Other required tools & materials
Welding aluminum with any oxy-fuel torch requires the use of flux. The flux’s primary job is to prevent oxides from forming in the weld puddle. It also helps to keep the weld free of contaminates and facilitate flow of the filler metal. The burning flux results in an orange sodium flare that makes seeing the weld puddle difficult. To improve visibility of the molten puddle (and protect your eyes) a shade 5 green or Shade 6 cobalt blue lens is often used. The cobalt blue lenses aren’t cheap, but they are effective at reducing the orange sodium flare ($65-$200). I use the cobalt blue glasses (shade 6; ANSI 287.1) from Detroit Torch and Mfg. Co. Other materials that may prove useful include: a homemade flux tray, a stainless-steel-bristle brush, a pair of pliers or something to hold and/or move the work piece, and of course appropriate attire. [see fig b]
Rod & flux
Before you start welding, you need to find yourself the appropriate welding rod. I tend to reach for the TIG rod because it is easy to find and its high purity makes for a higher quality weld. However, it’s worth mentioning that many prefer to use flux-core aluminum welding rod as it negates having to mix up and apply a separate flux. [see fig c] A downside to the flux-core is that it can be tougher to find and a lot more expensive. Beyond that, aluminum tig rod comes in a variety of types and diameters and can easily be found at your local welding supply store. I’ve found that type 1100 or 4043 will work well for most applications I encounter. The 1100 has properties that make it suitable for “soft” applications where bending or shaping of metal will occur, like auto body work. At the other end 4043 works well for “hard” applications where the base metal is not intended to flex. Some examples of this might be cast aluminum or Aluminum angle. Selecting rod diameter is more of guessing game. I usually like to start with ø1/16” rod and move up or down in size as needed.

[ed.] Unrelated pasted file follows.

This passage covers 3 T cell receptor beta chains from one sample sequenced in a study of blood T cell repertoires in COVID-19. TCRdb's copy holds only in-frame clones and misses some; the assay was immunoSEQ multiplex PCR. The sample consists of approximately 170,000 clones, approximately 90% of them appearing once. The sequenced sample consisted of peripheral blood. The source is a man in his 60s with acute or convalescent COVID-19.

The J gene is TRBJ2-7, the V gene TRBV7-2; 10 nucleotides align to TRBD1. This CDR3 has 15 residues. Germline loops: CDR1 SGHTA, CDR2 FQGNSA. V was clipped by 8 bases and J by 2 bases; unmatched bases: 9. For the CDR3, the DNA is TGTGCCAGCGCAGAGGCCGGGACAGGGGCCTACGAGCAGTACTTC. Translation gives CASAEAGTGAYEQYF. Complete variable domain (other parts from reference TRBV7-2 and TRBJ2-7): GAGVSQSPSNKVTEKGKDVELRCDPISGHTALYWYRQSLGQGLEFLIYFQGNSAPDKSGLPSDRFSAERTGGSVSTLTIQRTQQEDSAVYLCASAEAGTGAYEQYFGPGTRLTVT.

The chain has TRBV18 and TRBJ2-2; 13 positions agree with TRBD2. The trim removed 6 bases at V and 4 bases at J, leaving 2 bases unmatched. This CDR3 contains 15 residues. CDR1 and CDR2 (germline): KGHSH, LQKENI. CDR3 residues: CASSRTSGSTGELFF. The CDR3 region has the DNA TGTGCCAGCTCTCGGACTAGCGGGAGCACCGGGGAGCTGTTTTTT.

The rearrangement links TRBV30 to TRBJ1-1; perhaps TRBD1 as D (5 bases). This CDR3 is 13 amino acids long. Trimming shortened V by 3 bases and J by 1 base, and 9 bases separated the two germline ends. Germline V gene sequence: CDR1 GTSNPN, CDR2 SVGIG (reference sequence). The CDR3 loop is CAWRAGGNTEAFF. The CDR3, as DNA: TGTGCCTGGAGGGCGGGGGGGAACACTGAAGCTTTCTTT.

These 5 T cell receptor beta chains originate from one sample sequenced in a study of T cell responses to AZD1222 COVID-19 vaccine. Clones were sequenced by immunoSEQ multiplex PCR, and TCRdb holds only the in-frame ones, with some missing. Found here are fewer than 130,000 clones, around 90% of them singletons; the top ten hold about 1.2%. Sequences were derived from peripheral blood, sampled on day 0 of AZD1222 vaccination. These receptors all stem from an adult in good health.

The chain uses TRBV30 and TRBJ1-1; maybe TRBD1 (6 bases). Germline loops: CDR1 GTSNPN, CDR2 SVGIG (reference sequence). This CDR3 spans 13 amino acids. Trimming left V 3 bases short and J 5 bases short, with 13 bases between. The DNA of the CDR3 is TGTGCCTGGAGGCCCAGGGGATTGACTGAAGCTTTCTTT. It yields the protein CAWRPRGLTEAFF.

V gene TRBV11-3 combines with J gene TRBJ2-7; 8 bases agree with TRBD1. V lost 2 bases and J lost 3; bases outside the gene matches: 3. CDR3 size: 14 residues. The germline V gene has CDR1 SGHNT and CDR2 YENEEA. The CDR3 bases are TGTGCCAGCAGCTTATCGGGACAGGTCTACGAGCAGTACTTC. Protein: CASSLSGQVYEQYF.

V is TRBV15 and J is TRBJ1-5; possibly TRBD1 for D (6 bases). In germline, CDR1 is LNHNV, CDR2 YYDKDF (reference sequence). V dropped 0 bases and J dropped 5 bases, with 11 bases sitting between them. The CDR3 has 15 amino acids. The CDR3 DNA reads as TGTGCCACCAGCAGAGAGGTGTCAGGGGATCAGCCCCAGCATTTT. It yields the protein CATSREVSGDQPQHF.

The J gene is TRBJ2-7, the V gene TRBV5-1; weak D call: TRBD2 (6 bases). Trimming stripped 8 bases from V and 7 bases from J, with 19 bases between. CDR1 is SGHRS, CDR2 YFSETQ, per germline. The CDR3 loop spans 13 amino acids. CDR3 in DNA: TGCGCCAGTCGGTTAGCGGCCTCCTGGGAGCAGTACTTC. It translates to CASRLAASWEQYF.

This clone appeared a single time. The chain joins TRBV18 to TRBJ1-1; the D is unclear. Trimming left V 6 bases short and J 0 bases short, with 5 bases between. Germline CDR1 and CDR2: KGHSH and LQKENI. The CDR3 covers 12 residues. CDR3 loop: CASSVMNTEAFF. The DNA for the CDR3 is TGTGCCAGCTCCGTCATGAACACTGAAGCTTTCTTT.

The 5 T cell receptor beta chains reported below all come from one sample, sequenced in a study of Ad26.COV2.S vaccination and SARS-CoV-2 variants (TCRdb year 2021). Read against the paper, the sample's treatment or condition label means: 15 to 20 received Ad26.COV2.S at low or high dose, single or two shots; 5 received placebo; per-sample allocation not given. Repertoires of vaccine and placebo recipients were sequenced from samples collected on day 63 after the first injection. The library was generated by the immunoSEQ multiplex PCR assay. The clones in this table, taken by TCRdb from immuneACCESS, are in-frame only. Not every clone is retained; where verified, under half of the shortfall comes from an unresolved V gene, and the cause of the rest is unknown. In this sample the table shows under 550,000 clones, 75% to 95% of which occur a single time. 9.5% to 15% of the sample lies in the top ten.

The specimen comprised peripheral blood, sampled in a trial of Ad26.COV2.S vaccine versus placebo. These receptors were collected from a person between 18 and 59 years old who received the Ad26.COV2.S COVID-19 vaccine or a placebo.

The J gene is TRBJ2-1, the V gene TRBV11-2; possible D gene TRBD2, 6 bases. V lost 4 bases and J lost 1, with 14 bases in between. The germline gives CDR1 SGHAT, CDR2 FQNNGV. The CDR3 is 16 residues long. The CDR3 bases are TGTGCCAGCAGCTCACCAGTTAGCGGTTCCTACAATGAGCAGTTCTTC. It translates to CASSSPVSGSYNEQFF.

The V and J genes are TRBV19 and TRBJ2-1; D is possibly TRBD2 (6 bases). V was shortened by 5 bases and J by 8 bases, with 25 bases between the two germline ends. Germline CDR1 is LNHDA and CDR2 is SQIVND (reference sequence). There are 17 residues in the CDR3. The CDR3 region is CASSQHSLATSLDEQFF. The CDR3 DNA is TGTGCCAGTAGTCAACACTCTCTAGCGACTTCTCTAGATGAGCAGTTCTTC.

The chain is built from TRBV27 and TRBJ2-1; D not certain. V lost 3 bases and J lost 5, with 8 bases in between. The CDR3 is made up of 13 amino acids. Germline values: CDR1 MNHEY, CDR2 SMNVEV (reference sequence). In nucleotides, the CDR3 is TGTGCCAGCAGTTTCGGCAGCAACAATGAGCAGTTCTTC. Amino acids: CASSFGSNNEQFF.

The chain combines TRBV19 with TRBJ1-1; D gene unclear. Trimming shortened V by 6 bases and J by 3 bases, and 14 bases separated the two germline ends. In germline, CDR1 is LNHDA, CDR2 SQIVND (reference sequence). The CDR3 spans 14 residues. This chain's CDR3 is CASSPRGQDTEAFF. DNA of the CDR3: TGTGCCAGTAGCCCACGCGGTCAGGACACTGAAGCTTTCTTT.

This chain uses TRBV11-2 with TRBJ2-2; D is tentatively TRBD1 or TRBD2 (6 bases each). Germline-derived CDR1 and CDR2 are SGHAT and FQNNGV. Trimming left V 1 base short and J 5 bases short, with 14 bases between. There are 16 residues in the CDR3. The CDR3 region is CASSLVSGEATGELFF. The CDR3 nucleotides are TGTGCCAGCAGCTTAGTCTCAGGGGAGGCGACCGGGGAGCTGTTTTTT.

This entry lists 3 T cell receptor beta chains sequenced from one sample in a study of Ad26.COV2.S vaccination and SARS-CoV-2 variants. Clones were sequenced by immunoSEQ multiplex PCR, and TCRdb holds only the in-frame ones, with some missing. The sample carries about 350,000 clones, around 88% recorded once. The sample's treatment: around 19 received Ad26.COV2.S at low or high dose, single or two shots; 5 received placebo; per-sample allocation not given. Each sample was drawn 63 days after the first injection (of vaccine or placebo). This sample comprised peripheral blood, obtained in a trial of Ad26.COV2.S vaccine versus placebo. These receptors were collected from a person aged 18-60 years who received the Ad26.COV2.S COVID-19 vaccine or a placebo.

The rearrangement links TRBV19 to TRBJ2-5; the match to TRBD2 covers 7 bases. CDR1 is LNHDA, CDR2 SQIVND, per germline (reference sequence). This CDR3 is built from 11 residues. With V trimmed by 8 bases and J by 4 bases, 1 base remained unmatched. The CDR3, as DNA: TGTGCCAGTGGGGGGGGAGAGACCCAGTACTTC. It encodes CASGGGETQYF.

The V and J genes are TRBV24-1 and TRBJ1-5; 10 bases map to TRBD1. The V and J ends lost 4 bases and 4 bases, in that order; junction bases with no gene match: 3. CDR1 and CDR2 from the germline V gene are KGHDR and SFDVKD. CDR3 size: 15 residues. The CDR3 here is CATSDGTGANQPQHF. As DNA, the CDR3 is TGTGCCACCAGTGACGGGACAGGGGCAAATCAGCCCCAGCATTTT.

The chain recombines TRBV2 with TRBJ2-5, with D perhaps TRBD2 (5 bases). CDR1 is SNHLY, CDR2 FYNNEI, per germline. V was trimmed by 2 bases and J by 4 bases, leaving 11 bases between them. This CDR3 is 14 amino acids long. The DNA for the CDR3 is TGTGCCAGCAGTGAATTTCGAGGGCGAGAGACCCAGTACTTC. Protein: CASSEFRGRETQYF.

With the rod selected, now is a good time to move onto the flux. Aluminum begins to oxide as soon as it leaves the mill. As was mentioned above, the primary purpose of flux is to overcome the oxide layer on the surface of your base material and filler material to make it possible to weld the material. There are a few different brands and types that will work but the stuff I use is aluminum powdered brazing flux by Harris. To mix the flux I simply: a) pour a small amount of the powder into the tray; b) tray pic here dip my fingers into some water and shake the water off my fingertips into the powder – that is literally all you need; c) use my rod to mix the flux until it has a paste-like consistency. If the flux is too runny or too thick you will have some trouble getting good coverage on the rod when you go to coat it which can result in a poor weld.
Weld preparation and setup
A key to having a good weld is making sure that the surface or your workpiece is clear of possible contaminants like dirt, grease, etc. The flux will aid in mitigating some of the contaminants but it is still a good idea to run a stainless steel wire brush along the area to be welded and then using a clean rag to wipe the surface. When joining materials over ¼” thick it may also be necessary to bevel the edges to allow for better weld penetration. [see fig d]